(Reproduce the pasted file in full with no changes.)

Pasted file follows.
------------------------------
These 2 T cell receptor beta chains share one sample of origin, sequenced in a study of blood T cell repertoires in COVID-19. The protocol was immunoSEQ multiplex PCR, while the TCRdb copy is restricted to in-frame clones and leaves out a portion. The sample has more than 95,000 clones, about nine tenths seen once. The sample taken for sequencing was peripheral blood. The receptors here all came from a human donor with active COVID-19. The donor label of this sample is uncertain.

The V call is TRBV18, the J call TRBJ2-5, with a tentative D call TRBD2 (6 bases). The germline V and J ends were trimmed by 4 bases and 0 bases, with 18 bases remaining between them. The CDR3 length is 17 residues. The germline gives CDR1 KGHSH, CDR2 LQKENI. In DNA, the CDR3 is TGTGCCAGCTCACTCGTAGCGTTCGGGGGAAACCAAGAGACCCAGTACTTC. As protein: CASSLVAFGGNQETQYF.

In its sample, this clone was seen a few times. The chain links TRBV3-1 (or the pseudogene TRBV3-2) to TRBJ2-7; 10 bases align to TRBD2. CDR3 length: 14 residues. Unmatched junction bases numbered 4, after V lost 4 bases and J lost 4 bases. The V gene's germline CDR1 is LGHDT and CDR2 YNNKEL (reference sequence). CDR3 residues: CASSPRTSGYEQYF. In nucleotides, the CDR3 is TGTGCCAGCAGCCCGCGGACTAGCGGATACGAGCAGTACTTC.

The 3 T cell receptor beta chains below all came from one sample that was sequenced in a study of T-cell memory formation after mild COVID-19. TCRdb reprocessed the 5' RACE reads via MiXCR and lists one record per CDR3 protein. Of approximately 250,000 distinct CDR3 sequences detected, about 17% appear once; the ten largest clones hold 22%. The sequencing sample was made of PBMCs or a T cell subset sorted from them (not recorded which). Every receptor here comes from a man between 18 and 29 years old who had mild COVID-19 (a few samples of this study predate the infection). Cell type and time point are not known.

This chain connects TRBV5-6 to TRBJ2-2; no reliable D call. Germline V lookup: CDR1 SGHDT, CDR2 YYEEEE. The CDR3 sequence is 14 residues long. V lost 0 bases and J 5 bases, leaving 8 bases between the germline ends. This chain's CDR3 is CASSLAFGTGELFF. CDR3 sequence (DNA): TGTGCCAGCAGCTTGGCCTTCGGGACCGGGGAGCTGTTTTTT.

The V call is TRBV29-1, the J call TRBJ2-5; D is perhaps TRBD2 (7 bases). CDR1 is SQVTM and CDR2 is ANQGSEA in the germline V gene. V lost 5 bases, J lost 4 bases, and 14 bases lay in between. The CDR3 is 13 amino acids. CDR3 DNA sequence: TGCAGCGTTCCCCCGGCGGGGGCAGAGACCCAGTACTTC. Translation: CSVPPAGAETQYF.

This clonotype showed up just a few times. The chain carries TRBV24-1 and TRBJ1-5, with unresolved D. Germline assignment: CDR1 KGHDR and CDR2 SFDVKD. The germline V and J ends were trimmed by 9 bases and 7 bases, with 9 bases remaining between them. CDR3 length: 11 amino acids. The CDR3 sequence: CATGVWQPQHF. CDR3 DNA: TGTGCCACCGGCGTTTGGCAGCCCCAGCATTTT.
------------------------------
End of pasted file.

These 2 T cell receptor beta chains share one sample of origin, sequenced in a study of blood T cell repertoires in COVID-19. The protocol was immunoSEQ multiplex PCR, while the TCRdb copy is restricted to in-frame clones and leaves out a portion. The sample has more than 95,000 clones, about nine tenths seen once. The sample taken for sequencing was peripheral blood. The receptors here all came from a human donor with active COVID-19. The donor label of this sample is uncertain.

The V call is TRBV18, the J call TRBJ2-5, with a tentative D call TRBD2 (6 bases). The germline V and J ends were trimmed by 4 bases and 0 bases, with 18 bases remaining between them. The CDR3 length is 17 residues. The germline gives CDR1 KGHSH, CDR2 LQKENI. In DNA, the CDR3 is TGTGCCAGCTCACTCGTAGCGTTCGGGGGAAACCAAGAGACCCAGTACTTC. As protein: CASSLVAFGGNQETQYF.

In its sample, this clone was seen a few times. The chain links TRBV3-1 (or the pseudogene TRBV3-2) to TRBJ2-7; 10 bases align to TRBD2. CDR3 length: 14 residues. Unmatched junction bases numbered 4, after V lost 4 bases and J lost 4 bases. The V gene's germline CDR1 is LGHDT and CDR2 YNNKEL (reference sequence). CDR3 residues: CASSPRTSGYEQYF. In nucleotides, the CDR3 is TGTGCCAGCAGCCCGCGGACTAGCGGATACGAGCAGTACTTC.

The 3 T cell receptor beta chains below all came from one sample that was sequenced in a study of T-cell memory formation after mild COVID-19. TCRdb reprocessed the 5' RACE reads via MiXCR and lists one record per CDR3 protein. Of approximately 250,000 distinct CDR3 sequences detected, about 17% appear once; the ten largest clones hold 22%. The sequencing sample was made of PBMCs or a T cell subset sorted from them (not recorded which). Every receptor here comes from a man between 18 and 29 years old who had mild COVID-19 (a few samples of this study predate the infection). Cell type and time point are not known.

This chain connects TRBV5-6 to TRBJ2-2; no reliable D call. Germline V lookup: CDR1 SGHDT, CDR2 YYEEEE. The CDR3 sequence is 14 residues long. V lost 0 bases and J 5 bases, leaving 8 bases between the germline ends. This chain's CDR3 is CASSLAFGTGELFF. CDR3 sequence (DNA): TGTGCCAGCAGCTTGGCCTTCGGGACCGGGGAGCTGTTTTTT.

The V call is TRBV29-1, the J call TRBJ2-5; D is perhaps TRBD2 (7 bases). CDR1 is SQVTM and CDR2 is ANQGSEA in the germline V gene. V lost 5 bases, J lost 4 bases, and 14 bases lay in between. The CDR3 is 13 amino acids. CDR3 DNA sequence: TGCAGCGTTCCCCCGGCGGGGGCAGAGACCCAGTACTTC. Translation: CSVPPAGAETQYF.

This clonotype showed up just a few times. The chain carries TRBV24-1 and TRBJ1-5, with unresolved D. Germline assignment: CDR1 KGHDR and CDR2 SFDVKD. The germline V and J ends were trimmed by 9 bases and 7 bases, with 9 bases remaining between them. CDR3 length: 11 amino acids. The CDR3 sequence: CATGVWQPQHF. CDR3 DNA: TGTGCCACCGGCGTTTGGCAGCCCCAGCATTTT.